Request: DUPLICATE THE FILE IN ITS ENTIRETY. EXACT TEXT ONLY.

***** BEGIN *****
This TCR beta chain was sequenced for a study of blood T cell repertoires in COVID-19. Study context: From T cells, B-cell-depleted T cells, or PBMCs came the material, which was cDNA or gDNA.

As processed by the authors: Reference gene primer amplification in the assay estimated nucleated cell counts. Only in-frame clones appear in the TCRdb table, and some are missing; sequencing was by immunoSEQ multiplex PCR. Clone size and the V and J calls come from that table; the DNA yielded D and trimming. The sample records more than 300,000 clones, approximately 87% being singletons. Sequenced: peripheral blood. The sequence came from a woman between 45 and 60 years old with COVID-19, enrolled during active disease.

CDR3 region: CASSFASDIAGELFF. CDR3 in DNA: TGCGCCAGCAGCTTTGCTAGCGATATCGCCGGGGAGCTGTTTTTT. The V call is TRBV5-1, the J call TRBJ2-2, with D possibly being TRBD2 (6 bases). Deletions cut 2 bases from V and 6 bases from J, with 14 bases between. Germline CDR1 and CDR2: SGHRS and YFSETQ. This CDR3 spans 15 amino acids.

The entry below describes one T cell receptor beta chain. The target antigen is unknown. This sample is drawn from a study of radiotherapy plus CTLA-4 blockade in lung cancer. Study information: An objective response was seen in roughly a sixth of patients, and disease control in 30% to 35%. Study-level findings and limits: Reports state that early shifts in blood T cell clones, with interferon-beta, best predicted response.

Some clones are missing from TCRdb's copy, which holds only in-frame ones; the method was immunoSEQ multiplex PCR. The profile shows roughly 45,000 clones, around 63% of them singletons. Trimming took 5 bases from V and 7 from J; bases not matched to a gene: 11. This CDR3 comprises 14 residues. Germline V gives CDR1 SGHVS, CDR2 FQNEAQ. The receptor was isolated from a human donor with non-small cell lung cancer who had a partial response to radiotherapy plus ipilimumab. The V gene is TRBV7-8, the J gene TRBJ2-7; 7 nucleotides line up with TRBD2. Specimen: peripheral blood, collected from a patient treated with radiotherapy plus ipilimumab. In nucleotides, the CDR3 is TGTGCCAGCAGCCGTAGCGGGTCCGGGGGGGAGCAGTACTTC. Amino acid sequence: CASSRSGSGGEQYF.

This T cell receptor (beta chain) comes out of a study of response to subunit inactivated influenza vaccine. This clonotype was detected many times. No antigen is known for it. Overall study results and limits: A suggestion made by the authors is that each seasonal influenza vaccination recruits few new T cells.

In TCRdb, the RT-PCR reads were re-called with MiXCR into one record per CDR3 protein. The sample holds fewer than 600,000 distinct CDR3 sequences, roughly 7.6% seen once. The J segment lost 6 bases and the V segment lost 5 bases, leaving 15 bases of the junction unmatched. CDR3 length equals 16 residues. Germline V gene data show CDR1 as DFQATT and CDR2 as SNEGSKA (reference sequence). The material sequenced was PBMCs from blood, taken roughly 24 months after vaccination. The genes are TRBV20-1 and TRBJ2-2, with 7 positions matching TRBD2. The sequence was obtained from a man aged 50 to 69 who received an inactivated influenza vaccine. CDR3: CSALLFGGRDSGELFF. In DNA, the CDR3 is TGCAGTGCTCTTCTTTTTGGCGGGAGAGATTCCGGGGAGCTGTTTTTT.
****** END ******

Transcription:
This TCR beta chain was sequenced for a study of blood T cell repertoires in COVID-19. Study context: From T cells, B-cell-depleted T cells, or PBMCs came the material, which was cDNA or gDNA.

As processed by the authors: Reference gene primer amplification in the assay estimated nucleated cell counts. Only in-frame clones appear in the TCRdb table, and some are missing; sequencing was by immunoSEQ multiplex PCR. Clone size and the V and J calls come from that table; the DNA yielded D and trimming. The sample records more than 300,000 clones, approximately 87% being singletons. Sequenced: peripheral blood. The sequence came from a woman between 45 and 60 years old with COVID-19, enrolled during active disease.

CDR3 region: CASSFASDIAGELFF. CDR3 in DNA: TGCGCCAGCAGCTTTGCTAGCGATATCGCCGGGGAGCTGTTTTTT. The V call is TRBV5-1, the J call TRBJ2-2, with D possibly being TRBD2 (6 bases). Deletions cut 2 bases from V and 6 bases from J, with 14 bases between. Germline CDR1 and CDR2: SGHRS and YFSETQ. This CDR3 spans 15 amino acids.

The entry below describes one T cell receptor beta chain. The target antigen is unknown. This sample is drawn from a study of radiotherapy plus CTLA-4 blockade in lung cancer. Study information: An objective response was seen in roughly a sixth of patients, and disease control in 30% to 35%. Study-level findings and limits: Reports state that early shifts in blood T cell clones, with interferon-beta, best predicted response.

Some clones are missing from TCRdb's copy, which holds only in-frame ones; the method was immunoSEQ multiplex PCR. The profile shows roughly 45,000 clones, around 63% of them singletons. Trimming took 5 bases from V and 7 from J; bases not matched to a gene: 11. This CDR3 comprises 14 residues. Germline V gives CDR1 SGHVS, CDR2 FQNEAQ. The receptor was isolated from a human donor with non-small cell lung cancer who had a partial response to radiotherapy plus ipilimumab. The V gene is TRBV7-8, the J gene TRBJ2-7; 7 nucleotides line up with TRBD2. Specimen: peripheral blood, collected from a patient treated with radiotherapy plus ipilimumab. In nucleotides, the CDR3 is TGTGCCAGCAGCCGTAGCGGGTCCGGGGGGGAGCAGTACTTC. Amino acid sequence: CASSRSGSGGEQYF.

This T cell receptor (beta chain) comes out of a study of response to subunit inactivated influenza vaccine. This clonotype was detected many times. No antigen is known for it. Overall study results and limits: A suggestion made by the authors is that each seasonal influenza vaccination recruits few new T cells.

In TCRdb, the RT-PCR reads were re-called with MiXCR into one record per CDR3 protein. The sample holds fewer than 600,000 distinct CDR3 sequences, roughly 7.6% seen once. The J segment lost 6 bases and the V segment lost 5 bases, leaving 15 bases of the junction unmatched. CDR3 length equals 16 residues. Germline V gene data show CDR1 as DFQATT and CDR2 as SNEGSKA (reference sequence). The material sequenced was PBMCs from blood, taken roughly 24 months after vaccination. The genes are TRBV20-1 and TRBJ2-2, with 7 positions matching TRBD2. The sequence was obtained from a man aged 50 to 69 who received an inactivated influenza vaccine. CDR3: CSALLFGGRDSGELFF. In DNA, the CDR3 is TGCAGTGCTCTTCTTTTTGGCGGGAGAGATTCCGGGGAGCTGTTTTTT.